Wednesday, November 27, 2019

Marriage Story - Review

On the surface, the title Marriage Story seems ill-fitting for the tale of two people in the process of a divorce. But dig down deeper, into the sorrow and pain, and you’ll see that the film does tell the story of this couple’s marriage, just in bits and pieces, the shattered remnants of what once was. Its equal parts a couple falling out of love, while struggling to remember why they were in love in the first place, and picking up the pieces to figure out how to move forward, and it may just be the best film of the entire year.

A stage director, Charlie Barber (Adam Driver), and his actor wife, Nicole (Scarlett Johansson) struggle through a grueling, coast-to-coast divorce that pushes them to their personal and creative extremes.

The duality of a marriage in tatters is ripe with dramatic potential. Just as there are two people, there are two stories, and each one manifests in a way that paints its teller in the best light. However, director and writer Noah Baumbach doesn’t let the actual film take sides or sympathies for one over the other, it just presents these people and their strife, and the family and friends that get sucked into it.

If any of this sounds dull or overwrought, rest assured that Marriage Story is also a fantastic comedic affair. From the back and forth of Nicole, her sister, and her mother discussing the logistics of serving Charlie with divorce papers to the actual slapstick disaster of a social service worker visit to Charlie’s barebones L.A. condo, the film finds absurdity amongst the sadness and plays with it in a great way.

Baumbach constructs ever so slightly from his own life, a divorce from actress Jennifer Jason Leigh likely serving as the base for this narrative at the very least, but the mirror seems pretty clear and the perspective expertly aided by two actors at the top of their game. For Johansson, she has rarely been this empathetic, bringing Nicole to life at a point where she is realizing her own self-worth after living in her husband’s shadow. For Driver, he has rarely had a chance to be this vulnerable, so utterly lost and helpless as Charlie who continues to fight even though he isn’t quite sure how. The two largely serve as a connection to separate stories, two people that have to know each other forever, even after this process is over.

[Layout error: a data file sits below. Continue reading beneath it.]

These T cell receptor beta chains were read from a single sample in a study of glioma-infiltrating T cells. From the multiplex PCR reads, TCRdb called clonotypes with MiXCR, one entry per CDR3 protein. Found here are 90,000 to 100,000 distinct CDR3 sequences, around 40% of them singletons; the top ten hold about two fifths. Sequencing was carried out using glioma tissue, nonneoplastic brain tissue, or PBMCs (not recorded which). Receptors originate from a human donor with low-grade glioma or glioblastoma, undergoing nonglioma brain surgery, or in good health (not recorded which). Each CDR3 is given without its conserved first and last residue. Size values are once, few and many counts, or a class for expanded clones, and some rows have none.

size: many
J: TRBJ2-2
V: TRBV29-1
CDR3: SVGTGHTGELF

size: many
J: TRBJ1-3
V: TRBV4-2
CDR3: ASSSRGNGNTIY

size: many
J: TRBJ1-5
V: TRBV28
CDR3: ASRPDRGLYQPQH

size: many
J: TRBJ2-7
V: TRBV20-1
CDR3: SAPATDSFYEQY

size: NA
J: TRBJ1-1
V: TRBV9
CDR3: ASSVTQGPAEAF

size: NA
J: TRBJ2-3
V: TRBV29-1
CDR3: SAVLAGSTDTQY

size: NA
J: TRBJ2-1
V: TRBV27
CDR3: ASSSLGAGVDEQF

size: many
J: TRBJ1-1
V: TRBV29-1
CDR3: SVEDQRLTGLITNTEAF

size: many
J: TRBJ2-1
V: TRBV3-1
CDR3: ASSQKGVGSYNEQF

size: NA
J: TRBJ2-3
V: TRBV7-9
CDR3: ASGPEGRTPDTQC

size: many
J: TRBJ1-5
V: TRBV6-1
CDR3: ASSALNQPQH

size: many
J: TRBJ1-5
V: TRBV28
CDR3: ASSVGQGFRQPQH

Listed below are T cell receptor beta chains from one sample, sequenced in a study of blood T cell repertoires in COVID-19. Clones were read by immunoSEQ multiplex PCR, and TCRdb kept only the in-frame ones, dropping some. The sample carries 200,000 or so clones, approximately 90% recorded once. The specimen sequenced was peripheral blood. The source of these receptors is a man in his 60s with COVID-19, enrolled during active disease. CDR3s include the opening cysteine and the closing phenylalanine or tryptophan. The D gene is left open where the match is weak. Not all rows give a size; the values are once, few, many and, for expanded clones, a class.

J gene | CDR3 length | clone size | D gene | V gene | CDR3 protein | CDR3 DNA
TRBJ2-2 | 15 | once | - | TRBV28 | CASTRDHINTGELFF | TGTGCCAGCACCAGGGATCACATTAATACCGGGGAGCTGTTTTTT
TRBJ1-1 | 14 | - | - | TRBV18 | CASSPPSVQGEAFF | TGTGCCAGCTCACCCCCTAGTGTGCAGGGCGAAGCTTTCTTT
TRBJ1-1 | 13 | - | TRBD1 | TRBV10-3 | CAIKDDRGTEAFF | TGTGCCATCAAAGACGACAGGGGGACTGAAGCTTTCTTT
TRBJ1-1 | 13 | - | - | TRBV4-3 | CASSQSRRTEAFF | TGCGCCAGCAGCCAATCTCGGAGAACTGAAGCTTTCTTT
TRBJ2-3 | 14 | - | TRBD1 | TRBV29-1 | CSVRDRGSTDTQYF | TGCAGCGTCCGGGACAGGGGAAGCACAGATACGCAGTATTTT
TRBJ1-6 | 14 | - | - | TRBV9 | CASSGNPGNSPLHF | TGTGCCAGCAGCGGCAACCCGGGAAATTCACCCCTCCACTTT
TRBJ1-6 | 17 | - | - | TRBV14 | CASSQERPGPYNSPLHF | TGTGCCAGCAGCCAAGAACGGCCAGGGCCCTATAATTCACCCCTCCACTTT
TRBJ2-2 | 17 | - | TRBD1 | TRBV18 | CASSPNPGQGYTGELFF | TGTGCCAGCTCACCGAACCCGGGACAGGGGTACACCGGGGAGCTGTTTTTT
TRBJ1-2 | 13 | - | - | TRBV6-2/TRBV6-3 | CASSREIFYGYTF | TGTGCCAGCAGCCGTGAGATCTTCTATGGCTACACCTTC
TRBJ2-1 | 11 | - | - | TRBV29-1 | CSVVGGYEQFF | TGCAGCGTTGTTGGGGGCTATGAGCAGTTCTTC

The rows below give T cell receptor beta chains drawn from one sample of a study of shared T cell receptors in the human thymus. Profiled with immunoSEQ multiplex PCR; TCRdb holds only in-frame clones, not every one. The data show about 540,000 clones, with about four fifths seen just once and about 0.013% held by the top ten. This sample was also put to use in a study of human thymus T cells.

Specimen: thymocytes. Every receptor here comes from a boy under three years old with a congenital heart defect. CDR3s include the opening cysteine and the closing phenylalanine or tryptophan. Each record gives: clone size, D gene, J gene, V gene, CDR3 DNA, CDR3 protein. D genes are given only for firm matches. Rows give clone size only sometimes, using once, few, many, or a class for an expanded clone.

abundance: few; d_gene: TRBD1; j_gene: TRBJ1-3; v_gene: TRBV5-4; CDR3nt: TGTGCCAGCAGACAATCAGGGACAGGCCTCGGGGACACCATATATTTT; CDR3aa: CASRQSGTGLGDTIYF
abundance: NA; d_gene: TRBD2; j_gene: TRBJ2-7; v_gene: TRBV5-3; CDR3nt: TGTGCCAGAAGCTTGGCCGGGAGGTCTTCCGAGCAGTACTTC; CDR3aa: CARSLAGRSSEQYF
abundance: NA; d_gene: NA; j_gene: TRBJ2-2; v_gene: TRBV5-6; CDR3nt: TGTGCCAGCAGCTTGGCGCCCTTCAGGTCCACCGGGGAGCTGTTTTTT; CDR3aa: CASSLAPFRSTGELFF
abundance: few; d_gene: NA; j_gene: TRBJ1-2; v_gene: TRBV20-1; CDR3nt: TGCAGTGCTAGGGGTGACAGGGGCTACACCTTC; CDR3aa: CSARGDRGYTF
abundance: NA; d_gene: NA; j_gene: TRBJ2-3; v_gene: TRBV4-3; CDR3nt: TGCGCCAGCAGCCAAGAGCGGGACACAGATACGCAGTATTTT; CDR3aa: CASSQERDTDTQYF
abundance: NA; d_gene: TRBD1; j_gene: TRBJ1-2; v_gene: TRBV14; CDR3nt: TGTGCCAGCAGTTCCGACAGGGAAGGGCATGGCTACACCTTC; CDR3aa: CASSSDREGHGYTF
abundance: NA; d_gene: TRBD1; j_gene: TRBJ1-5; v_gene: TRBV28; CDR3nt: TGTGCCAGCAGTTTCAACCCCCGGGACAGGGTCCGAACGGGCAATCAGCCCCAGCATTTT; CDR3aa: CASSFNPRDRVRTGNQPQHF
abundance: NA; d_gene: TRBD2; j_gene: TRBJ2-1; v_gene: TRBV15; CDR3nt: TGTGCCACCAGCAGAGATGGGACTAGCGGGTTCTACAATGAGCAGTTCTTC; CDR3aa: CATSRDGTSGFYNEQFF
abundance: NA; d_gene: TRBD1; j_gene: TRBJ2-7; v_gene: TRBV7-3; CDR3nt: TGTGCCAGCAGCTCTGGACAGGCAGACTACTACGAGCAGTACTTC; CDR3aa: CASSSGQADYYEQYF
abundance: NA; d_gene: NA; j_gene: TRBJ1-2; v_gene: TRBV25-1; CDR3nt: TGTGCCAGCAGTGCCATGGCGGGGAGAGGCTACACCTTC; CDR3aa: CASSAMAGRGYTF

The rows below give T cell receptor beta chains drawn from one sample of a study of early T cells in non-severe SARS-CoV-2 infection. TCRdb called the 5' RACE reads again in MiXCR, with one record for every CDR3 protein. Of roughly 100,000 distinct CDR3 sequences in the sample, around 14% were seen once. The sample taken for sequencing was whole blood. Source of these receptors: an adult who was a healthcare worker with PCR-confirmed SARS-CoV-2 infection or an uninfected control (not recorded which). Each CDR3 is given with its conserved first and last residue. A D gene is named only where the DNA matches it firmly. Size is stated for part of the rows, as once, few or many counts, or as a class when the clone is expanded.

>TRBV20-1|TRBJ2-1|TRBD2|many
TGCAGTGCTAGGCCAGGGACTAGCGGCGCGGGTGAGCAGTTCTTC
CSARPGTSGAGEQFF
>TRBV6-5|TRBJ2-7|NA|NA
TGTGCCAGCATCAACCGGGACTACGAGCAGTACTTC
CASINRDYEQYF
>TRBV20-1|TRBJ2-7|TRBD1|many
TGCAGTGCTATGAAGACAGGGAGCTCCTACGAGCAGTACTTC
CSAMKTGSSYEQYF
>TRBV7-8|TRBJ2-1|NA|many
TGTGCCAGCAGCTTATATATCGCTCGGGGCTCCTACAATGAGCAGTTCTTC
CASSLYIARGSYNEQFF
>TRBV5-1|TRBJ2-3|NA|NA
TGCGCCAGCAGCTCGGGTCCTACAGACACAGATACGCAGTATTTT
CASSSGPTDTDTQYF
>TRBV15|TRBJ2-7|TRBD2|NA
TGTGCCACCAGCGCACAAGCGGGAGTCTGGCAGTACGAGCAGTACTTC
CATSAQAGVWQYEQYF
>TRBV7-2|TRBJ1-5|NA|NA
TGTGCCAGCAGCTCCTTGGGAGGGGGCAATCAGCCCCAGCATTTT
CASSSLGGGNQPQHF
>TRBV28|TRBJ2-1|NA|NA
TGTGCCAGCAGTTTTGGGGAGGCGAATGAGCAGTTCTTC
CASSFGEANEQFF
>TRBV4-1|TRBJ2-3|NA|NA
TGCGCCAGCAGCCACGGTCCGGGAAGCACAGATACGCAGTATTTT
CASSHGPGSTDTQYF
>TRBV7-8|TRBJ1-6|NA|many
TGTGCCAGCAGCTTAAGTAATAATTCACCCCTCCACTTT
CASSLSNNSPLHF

There is so much emotion packed into this very human film. Marriage Story is a gut wrenching experience, so much so that you can’t help but feel for these two, and perhaps even shed a tear (or many). The film comes to an emotional head with the use of two separate Sondheim songs that say so much about the characters in their current states. For Nicole, it’s a simpler, dizzy performance of “You Could Drive a Person Crazy” done with her sister and mother about the escape from a relationship. For Charlie, it’s a bittersweet moment, a moment full of depth brought on by the singing of “Being Alive”. And while the two may still have big issues to work on, the little moments are what make life better, for them and their son.

Marriage Story is one of the best films of the year, hands down. There is something for everyone to connect to, whether big or small, in what amounts to essentially viewing someone’s therapy session play out on camera. Driver and Johansson are likely guarantees for Oscar nominations, and Baumbach will be mentioned up and down for writing and directing (though he may have to fight his wife, Greta Gerwig, for the final spot at the Oscars). Nevertheless, what Baumbach builds here is nothing short of spectacular, a gorgeous look at humanity through the lens of every emotion imaginable. Emotions that you’ll likely feel right along with the film, for better or worse.

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